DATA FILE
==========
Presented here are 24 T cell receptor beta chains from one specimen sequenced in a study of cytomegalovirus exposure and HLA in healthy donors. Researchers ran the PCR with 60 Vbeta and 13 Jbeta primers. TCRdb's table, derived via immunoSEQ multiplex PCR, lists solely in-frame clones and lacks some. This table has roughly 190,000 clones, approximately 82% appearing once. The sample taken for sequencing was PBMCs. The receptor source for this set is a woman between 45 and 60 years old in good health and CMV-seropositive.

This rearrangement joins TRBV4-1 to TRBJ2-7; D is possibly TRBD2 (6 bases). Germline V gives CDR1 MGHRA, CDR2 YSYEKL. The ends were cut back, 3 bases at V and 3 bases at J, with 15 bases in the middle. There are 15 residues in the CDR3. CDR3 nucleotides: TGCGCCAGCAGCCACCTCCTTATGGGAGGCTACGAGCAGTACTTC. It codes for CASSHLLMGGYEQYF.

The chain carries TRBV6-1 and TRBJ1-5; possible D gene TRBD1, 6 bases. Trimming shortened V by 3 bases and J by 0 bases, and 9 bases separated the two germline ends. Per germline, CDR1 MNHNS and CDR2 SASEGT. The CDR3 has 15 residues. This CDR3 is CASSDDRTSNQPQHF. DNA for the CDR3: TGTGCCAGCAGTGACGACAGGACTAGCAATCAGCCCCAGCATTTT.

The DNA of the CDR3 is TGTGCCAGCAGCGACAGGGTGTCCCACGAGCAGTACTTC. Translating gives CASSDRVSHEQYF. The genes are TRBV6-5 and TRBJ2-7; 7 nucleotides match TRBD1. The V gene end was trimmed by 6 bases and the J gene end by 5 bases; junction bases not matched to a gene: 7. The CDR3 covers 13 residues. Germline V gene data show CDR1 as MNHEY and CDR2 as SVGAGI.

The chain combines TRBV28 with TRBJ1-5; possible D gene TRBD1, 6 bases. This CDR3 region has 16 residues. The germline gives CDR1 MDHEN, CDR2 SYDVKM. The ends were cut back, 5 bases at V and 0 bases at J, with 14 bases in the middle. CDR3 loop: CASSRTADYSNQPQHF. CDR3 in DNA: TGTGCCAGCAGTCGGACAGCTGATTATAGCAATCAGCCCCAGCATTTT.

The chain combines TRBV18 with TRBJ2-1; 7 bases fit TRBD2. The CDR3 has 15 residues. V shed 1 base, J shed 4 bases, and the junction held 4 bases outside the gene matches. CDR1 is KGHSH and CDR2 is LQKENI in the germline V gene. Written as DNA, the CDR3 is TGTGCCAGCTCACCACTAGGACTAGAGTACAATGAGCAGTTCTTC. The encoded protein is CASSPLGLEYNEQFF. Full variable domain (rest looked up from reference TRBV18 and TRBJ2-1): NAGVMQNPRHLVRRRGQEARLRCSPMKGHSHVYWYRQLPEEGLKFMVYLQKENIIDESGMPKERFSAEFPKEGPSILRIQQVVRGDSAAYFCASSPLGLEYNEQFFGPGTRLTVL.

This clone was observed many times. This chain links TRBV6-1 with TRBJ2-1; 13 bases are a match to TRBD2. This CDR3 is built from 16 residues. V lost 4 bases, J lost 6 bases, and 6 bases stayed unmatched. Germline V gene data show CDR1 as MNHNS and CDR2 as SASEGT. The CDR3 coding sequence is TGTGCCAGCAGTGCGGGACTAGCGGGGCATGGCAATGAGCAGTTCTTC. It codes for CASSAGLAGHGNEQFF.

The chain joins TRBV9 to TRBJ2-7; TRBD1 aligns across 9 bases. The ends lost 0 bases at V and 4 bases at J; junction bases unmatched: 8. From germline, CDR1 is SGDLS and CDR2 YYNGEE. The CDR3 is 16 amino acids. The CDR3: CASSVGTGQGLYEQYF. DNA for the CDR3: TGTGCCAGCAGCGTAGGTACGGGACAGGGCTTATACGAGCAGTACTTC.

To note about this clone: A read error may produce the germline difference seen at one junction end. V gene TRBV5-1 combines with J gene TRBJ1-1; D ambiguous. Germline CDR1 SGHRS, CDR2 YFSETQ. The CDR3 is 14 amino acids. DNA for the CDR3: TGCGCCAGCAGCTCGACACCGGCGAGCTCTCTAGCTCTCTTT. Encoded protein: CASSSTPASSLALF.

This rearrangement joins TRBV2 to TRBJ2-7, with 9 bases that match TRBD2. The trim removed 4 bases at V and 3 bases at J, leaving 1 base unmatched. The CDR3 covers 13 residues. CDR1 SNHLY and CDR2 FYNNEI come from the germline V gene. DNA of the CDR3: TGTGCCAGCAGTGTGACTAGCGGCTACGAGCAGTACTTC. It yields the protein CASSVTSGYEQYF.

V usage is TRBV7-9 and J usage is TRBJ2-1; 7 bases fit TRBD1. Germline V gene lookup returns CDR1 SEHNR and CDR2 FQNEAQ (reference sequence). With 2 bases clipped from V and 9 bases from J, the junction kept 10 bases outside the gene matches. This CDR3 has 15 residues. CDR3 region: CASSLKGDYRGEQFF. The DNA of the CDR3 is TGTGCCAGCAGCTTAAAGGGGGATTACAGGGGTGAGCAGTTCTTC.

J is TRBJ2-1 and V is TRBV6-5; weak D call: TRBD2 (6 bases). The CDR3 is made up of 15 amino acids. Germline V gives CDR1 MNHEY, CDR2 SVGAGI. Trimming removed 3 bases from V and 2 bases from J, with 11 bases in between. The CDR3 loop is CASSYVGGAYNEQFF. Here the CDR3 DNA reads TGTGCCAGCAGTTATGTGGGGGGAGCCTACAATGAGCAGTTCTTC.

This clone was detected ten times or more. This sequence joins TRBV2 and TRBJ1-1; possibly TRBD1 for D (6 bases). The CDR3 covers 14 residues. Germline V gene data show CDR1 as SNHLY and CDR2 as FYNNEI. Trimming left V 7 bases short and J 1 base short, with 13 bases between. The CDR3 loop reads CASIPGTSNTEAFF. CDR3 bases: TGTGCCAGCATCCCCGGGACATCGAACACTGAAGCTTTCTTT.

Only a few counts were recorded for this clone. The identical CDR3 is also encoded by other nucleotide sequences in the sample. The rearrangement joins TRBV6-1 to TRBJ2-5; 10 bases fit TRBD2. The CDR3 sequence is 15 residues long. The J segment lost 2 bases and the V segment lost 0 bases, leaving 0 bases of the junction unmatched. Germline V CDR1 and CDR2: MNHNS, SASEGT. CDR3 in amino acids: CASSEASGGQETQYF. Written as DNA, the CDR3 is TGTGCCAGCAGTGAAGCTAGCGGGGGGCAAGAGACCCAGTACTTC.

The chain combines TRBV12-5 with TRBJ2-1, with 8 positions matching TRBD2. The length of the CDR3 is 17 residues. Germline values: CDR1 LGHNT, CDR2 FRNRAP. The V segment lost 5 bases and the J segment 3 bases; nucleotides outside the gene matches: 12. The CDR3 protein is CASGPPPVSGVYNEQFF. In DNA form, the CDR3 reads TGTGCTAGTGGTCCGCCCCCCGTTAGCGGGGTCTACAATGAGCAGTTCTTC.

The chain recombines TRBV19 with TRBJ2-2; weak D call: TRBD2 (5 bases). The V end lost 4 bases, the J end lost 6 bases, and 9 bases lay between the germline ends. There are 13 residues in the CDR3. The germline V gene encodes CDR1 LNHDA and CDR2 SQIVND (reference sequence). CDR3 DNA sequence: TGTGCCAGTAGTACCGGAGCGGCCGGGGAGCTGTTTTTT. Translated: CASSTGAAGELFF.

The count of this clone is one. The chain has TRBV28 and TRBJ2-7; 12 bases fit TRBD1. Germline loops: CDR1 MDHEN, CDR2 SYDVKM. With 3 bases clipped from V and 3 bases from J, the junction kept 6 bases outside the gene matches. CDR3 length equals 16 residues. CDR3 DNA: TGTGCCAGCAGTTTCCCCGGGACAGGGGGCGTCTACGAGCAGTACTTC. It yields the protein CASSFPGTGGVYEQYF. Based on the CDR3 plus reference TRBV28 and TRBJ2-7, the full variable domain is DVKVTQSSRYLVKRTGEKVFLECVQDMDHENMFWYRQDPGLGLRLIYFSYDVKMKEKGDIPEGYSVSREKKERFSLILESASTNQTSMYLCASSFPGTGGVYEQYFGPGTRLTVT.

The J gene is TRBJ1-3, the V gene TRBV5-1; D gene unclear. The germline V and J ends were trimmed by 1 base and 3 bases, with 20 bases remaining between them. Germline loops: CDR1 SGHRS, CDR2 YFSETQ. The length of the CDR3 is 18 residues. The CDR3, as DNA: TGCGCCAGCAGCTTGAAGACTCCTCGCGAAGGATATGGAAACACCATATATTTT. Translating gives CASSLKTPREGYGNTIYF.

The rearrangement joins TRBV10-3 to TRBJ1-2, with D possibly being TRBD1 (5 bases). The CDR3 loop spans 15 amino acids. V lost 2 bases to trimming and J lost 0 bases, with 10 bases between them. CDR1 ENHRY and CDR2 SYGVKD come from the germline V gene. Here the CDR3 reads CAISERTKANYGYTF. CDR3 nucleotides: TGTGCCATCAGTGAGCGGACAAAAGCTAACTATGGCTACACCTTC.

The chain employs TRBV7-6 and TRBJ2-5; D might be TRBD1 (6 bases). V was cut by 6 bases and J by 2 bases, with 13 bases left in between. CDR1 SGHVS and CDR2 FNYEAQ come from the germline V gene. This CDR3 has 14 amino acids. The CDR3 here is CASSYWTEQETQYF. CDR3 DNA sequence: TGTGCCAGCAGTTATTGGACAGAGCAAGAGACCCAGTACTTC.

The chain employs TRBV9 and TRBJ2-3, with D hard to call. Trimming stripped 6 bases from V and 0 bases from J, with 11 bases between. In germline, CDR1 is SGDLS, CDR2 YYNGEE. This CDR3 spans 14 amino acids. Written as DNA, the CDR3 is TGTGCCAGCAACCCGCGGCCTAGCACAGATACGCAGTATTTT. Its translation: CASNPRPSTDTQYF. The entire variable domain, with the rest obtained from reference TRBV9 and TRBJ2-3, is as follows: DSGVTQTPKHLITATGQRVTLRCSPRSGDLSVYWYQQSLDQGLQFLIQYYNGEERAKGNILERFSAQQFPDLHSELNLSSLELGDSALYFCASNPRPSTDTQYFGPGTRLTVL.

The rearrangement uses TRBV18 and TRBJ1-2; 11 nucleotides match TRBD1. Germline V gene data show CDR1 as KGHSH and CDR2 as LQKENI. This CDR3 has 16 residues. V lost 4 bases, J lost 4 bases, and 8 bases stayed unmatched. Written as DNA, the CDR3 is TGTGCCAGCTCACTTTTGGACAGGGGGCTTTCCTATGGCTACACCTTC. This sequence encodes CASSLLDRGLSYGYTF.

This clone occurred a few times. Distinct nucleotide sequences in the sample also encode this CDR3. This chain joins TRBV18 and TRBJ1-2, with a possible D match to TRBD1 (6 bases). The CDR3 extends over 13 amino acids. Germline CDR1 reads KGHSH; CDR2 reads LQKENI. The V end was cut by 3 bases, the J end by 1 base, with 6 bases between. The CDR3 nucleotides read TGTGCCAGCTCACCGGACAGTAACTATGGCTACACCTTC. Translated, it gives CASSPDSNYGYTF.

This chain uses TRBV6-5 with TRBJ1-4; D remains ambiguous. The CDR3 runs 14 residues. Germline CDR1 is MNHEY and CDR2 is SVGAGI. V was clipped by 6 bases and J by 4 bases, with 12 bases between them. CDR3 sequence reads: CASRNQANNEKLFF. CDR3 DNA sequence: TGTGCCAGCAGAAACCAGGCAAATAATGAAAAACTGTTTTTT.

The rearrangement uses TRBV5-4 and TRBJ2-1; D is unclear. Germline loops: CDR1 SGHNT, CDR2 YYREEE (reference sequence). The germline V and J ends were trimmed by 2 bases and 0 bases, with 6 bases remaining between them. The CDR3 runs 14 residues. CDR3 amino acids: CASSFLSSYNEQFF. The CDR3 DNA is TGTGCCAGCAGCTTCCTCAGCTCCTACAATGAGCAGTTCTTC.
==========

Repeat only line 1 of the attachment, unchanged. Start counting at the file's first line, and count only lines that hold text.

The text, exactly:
Presented here are 24 T cell receptor beta chains from one specimen sequenced in a study of cytomegalovirus exposure and HLA in healthy donors. Researchers ran the PCR with 60 Vbeta and 13 Jbeta primers. TCRdb's table, derived via immunoSEQ multiplex PCR, lists solely in-frame clones and lacks some. This table has roughly 190,000 clones, approximately 82% appearing once. The sample taken for sequencing was PBMCs. The receptor source for this set is a woman between 45 and 60 years old in good health and CMV-seropositive.